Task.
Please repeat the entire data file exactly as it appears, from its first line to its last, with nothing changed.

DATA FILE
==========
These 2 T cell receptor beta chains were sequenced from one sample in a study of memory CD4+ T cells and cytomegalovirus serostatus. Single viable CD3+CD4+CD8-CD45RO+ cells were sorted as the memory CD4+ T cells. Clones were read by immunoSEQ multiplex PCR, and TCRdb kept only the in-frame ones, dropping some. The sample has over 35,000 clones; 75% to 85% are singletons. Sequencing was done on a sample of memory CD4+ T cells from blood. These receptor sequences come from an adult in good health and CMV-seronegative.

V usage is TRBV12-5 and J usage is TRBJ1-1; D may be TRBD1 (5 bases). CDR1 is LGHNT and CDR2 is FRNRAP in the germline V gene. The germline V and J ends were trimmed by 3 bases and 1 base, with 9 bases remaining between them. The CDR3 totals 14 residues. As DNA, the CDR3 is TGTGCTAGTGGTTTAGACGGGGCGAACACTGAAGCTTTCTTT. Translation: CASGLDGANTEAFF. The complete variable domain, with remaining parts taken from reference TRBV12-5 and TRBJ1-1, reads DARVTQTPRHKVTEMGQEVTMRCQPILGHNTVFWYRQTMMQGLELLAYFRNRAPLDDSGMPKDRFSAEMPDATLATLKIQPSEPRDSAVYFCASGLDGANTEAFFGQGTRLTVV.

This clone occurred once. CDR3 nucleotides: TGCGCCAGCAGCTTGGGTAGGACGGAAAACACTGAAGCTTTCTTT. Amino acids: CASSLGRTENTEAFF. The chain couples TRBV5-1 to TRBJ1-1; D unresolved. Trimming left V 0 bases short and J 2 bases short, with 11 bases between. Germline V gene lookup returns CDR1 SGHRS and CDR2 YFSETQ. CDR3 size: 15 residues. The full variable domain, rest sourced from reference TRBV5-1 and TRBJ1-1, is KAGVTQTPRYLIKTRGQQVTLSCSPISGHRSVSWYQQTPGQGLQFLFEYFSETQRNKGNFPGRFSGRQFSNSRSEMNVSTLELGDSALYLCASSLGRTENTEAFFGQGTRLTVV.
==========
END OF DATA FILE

These 2 T cell receptor beta chains were sequenced from one sample in a study of memory CD4+ T cells and cytomegalovirus serostatus. Single viable CD3+CD4+CD8-CD45RO+ cells were sorted as the memory CD4+ T cells. Clones were read by immunoSEQ multiplex PCR, and TCRdb kept only the in-frame ones, dropping some. The sample has over 35,000 clones; 75% to 85% are singletons. Sequencing was done on a sample of memory CD4+ T cells from blood. These receptor sequences come from an adult in good health and CMV-seronegative.

V usage is TRBV12-5 and J usage is TRBJ1-1; D may be TRBD1 (5 bases). CDR1 is LGHNT and CDR2 is FRNRAP in the germline V gene. The germline V and J ends were trimmed by 3 bases and 1 base, with 9 bases remaining between them. The CDR3 totals 14 residues. As DNA, the CDR3 is TGTGCTAGTGGTTTAGACGGGGCGAACACTGAAGCTTTCTTT. Translation: CASGLDGANTEAFF. The complete variable domain, with remaining parts taken from reference TRBV12-5 and TRBJ1-1, reads DARVTQTPRHKVTEMGQEVTMRCQPILGHNTVFWYRQTMMQGLELLAYFRNRAPLDDSGMPKDRFSAEMPDATLATLKIQPSEPRDSAVYFCASGLDGANTEAFFGQGTRLTVV.

This clone occurred once. CDR3 nucleotides: TGCGCCAGCAGCTTGGGTAGGACGGAAAACACTGAAGCTTTCTTT. Amino acids: CASSLGRTENTEAFF. The chain couples TRBV5-1 to TRBJ1-1; D unresolved. Trimming left V 0 bases short and J 2 bases short, with 11 bases between. Germline V gene lookup returns CDR1 SGHRS and CDR2 YFSETQ. CDR3 size: 15 residues. The full variable domain, rest sourced from reference TRBV5-1 and TRBJ1-1, is KAGVTQTPRYLIKTRGQQVTLSCSPISGHRSVSWYQQTPGQGLQFLFEYFSETQRNKGNFPGRFSGRQFSNSRSEMNVSTLELGDSALYLCASSLGRTENTEAFFGQGTRLTVV.